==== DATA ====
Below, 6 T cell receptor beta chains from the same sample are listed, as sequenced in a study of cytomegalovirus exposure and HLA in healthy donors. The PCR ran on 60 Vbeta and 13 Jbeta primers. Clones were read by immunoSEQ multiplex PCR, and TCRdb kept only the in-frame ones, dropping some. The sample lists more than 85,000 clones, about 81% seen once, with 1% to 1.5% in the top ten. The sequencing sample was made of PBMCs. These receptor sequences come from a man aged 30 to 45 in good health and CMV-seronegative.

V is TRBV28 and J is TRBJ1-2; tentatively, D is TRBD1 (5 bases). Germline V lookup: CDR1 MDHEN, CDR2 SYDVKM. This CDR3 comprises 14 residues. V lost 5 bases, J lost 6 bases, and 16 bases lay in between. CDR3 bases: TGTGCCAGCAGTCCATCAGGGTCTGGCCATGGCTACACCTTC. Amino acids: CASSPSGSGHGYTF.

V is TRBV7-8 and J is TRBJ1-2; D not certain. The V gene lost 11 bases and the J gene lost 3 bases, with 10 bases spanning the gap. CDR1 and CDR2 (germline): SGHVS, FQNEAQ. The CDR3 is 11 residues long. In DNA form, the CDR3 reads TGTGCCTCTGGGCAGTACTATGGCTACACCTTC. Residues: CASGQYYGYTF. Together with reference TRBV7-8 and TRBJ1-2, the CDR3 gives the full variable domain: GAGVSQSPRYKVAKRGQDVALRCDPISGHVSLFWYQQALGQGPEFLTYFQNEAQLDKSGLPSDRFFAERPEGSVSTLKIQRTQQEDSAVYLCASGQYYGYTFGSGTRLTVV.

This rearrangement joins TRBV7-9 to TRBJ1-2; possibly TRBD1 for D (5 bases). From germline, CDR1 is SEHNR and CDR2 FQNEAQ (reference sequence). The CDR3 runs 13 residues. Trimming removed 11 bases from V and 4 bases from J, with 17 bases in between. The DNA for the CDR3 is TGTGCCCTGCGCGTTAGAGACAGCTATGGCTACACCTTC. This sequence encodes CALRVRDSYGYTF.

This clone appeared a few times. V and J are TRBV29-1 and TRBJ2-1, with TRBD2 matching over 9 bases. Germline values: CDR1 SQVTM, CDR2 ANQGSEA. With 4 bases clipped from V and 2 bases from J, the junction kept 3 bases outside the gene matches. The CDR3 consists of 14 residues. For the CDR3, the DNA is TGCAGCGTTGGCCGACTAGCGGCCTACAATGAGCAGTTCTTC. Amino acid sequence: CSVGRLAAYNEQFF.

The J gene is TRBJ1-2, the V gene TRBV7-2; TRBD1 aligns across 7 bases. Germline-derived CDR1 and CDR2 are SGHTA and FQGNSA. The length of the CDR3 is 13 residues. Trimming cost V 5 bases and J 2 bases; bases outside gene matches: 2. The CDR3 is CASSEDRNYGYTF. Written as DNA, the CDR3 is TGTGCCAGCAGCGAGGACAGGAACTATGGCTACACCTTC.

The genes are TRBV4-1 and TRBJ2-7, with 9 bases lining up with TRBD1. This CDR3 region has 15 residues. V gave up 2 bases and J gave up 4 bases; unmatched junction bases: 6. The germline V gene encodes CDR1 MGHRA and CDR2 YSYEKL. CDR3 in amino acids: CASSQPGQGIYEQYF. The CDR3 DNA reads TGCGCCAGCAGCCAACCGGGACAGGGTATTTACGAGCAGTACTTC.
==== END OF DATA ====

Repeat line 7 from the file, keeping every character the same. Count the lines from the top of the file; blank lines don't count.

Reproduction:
The genes are TRBV4-1 and TRBJ2-7, with 9 bases lining up with TRBD1. This CDR3 region has 15 residues. V gave up 2 bases and J gave up 4 bases; unmatched junction bases: 6. The germline V gene encodes CDR1 MGHRA and CDR2 YSYEKL. CDR3 in amino acids: CASSQPGQGIYEQYF. The CDR3 DNA reads TGCGCCAGCAGCCAACCGGGACAGGGTATTTACGAGCAGTACTTC.